Three new Federal Court judgments in just five days have added 216,600 more reasons why builders back foreshadowed ‘Ensuring Integrity’ laws, say Master Builders Australia.
“These decisions are more reasons why the Government’s foreshadowed Ensuring Integrity laws are a key ingredient in stamping out building union bullying and intimidation on construction sites,” Denita Wawn, CEO of Master Builders Australia said.
“The Ensuring Integrity laws, when last introduced, improved existing rules to help registered organisations and their officials to comply with the law along with real consequences for serial law breakers – these are features we hope to see retained when the Bill is returned to the Parliament,” she said.
The three recent judgments all involved illegal activity on Victorian construction sites and add to the already long list where building unions have been found breaking Fair Work laws, described by one Judge as an “appallingly long history of prior contraventions”.
“With the Courts saying that the illegal activity of building unions has become orchestrated and deliberate, with no signs of remorse or steps to ensure future compliance with the law, something needs to be done so to send a message that no-one is above the law and bullying isn’t tolerated,” Denita Wawn said.
“This string of decisions shows why the Ensuring Integrity laws are crucial. After amassing over $4 million in fines this financial year, building union culture of bullying hasn’t shifted one bit – and our Courts hands are tied to take any other action,” she said.
“Without a better tool chest for the Courts, building unions will just keep getting away with their bullying,” Denita Wawn said.
The 3 Judgements
A Victorian building union official was fined $2,600 after being found to unlawfully enter a Ringwood construction site on four separate occasions in six months – without a Right of Entry permit. In handing down the penalty, the Court found that the building union official had to be removed from the site by police after refusing a lawful request to leave.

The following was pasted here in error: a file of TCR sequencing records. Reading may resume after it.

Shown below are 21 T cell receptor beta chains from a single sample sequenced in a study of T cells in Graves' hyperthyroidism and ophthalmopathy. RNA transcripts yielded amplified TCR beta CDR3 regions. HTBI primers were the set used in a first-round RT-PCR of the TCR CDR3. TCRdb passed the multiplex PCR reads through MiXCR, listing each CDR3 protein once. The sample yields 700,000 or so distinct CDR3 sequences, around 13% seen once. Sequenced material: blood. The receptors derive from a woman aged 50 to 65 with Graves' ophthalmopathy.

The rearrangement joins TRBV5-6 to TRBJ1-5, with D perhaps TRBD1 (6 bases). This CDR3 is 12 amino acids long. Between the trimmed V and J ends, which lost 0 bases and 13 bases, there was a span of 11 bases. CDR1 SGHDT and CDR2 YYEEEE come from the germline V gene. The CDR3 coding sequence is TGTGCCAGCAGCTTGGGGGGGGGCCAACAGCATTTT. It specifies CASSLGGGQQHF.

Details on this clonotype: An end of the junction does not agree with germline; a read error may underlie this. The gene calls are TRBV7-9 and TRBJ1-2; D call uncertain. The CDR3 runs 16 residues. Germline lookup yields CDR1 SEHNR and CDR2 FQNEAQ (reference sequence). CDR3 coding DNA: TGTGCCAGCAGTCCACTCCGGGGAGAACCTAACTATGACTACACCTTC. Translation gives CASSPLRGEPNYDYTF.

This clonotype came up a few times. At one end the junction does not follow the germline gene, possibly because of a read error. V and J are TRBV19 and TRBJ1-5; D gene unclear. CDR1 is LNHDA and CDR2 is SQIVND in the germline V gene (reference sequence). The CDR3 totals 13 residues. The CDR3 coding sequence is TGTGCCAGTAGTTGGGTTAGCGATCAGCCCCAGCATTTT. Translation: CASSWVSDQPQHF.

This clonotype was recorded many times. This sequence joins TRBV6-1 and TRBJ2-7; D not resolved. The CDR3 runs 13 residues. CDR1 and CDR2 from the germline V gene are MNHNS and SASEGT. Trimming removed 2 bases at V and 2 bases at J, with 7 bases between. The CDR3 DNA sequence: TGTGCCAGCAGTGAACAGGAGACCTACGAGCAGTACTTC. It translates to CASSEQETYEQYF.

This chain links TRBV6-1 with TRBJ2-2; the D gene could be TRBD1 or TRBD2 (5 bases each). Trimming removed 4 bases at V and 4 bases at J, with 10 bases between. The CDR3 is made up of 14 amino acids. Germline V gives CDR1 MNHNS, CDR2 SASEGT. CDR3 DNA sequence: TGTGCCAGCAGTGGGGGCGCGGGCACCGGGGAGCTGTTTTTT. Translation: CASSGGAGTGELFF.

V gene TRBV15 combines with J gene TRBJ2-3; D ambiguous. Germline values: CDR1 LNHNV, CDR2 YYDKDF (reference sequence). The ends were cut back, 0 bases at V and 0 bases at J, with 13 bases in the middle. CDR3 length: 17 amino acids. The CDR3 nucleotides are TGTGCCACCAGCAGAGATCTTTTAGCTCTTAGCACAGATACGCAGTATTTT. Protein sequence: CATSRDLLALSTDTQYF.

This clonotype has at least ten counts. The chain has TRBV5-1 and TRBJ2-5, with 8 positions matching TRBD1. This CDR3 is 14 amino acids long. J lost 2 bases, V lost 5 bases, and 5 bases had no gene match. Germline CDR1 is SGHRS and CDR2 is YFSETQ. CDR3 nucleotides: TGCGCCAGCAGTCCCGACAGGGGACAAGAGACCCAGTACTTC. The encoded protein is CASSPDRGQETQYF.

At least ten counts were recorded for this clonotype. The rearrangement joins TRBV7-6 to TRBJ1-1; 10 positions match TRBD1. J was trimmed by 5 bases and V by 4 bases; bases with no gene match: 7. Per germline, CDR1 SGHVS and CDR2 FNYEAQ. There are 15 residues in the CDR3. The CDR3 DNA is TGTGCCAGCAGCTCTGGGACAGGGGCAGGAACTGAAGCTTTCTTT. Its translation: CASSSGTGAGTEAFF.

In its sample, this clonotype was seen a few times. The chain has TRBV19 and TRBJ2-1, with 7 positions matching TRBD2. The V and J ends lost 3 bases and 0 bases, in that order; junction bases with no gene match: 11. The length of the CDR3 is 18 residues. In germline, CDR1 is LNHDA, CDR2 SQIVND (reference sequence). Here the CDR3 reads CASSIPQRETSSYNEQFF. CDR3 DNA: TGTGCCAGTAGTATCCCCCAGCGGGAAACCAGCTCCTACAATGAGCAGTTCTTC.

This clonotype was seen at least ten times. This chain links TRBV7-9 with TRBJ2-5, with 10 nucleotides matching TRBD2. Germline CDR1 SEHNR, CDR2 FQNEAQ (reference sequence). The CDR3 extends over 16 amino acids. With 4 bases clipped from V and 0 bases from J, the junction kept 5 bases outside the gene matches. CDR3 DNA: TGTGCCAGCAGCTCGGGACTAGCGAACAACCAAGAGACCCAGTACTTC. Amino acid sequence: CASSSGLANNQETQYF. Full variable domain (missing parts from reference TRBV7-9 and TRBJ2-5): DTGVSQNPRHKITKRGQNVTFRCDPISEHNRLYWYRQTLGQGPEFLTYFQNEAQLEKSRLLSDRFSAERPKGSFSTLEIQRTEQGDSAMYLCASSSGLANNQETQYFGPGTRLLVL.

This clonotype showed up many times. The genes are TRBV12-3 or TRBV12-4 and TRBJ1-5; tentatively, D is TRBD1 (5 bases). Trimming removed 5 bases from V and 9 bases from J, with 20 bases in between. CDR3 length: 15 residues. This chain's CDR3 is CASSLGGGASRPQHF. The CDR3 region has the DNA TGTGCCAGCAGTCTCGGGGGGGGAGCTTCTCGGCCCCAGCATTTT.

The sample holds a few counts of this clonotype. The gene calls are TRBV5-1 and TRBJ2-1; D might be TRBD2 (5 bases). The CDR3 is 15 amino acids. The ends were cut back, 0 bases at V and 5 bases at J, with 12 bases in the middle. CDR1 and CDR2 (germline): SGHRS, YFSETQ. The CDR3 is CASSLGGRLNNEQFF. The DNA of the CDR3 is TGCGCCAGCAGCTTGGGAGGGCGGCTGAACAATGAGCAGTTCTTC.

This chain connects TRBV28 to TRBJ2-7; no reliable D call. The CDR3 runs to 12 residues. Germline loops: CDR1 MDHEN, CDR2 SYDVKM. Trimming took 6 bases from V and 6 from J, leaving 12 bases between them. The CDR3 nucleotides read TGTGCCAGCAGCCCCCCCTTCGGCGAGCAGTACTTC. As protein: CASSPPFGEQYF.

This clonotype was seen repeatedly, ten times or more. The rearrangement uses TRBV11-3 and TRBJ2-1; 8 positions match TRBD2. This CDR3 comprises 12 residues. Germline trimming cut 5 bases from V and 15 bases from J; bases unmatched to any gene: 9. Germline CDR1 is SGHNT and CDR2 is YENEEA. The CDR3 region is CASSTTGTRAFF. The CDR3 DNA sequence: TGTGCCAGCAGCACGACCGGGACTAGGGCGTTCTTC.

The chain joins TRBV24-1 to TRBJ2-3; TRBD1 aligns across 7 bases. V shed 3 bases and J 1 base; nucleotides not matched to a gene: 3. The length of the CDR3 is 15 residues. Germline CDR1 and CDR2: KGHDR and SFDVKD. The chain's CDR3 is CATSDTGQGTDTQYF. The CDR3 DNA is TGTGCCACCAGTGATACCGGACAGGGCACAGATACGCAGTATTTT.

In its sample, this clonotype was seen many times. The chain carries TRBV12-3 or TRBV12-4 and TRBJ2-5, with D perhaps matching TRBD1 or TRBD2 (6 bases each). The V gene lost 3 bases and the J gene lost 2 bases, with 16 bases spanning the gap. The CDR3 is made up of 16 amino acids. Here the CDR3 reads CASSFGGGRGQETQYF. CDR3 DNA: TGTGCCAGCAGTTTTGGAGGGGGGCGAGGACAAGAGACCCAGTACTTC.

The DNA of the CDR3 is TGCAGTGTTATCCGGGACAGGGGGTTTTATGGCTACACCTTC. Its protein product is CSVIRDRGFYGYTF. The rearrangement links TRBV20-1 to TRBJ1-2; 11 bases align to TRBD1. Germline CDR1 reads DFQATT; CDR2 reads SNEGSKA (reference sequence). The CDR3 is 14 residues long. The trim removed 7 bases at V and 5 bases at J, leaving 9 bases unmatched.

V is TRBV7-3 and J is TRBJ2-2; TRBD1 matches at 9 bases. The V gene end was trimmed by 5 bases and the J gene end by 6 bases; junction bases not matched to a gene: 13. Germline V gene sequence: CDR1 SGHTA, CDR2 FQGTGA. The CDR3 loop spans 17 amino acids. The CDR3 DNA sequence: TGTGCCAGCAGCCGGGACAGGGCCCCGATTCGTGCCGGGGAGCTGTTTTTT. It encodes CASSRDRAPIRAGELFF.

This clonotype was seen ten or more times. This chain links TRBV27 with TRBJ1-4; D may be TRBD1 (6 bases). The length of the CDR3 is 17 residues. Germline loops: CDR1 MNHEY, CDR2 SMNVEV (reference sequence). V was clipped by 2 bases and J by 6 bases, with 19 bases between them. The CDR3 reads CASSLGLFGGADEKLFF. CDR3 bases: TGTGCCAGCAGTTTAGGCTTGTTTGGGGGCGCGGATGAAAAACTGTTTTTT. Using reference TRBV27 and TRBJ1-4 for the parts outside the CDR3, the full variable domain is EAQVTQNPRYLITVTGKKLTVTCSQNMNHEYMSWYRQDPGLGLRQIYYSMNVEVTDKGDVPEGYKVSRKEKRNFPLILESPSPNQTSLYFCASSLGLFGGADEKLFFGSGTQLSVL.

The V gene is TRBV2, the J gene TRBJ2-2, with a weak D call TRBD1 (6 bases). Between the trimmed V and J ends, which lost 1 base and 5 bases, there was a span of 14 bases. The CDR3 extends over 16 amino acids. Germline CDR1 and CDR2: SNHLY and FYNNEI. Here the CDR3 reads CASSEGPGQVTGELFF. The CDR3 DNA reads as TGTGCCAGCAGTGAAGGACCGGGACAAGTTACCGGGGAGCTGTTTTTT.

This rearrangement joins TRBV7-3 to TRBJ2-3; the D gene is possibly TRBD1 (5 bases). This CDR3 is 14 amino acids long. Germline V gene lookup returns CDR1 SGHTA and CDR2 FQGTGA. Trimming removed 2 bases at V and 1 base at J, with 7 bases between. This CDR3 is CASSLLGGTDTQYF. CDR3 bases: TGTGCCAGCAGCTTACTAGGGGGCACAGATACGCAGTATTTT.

The Judge noted the same official had a substantial record of similar contraventions, amassing a total of $127,600 in fines for some 20 prior contraventions.
The court found that a Victorian building union had engaged in coercion by attempting to enforce a ‘closed shop’ policy that forced all workers on site to join the union. The case arose after a commercial painting business illegally terminated a subcontractor because they were not a financial member of the union. In the initial April decision, the Judge found that the union, through the head contactor, coerced the subcontractor into joining the union and forced them to back-pay membership fees. Adding $16,200 more to the initial penalty of $78,000 the Judge said:
“In my view, there was nothing inadvertent or accidental about what occurred….”
And that there was evidence of:
“…a preparedness to assist the CFMMEU in furthering its “closed shop” policy ….”
A union and two officials were fined $119,300 for illegal entry to commercial construction sites in Melbourne – with $100,000 fine to the union, and $11,500 and $7,800 in ‘personal payment order’ fines to the officials. Justice Bromberg found that the union officials were repeat and persistent offenders and broke the Fair Work laws when they refused to show Right of Entry permits, then abused and threatened a site manager. The court found the officials had said:
“You … don’t want to be the dog who calls the cops on a union official… [W]e won’t forget this low act. We won’t forget that you did this“.
The court went on to observe:
‘…the conduct was part of a deliberate and orchestrated campaign which had the express or tacit approval of more senior officials of the CFMMEU…’
‘The CFMMEU, and in particular the [Construction General] Divisional Branch, has an appallingly long history of prior contraventions of industrial laws…’
‘There is no evidence before me of the CFMMEU taking any compliance action to counsel, educate, or inform [the officials] in order to prevent the reoccurrence of contravening conduct by them in the future. Nor is there any evidence before me of any compliance regime ever put in place by the CFMMEU to address its long history of prior contraventions’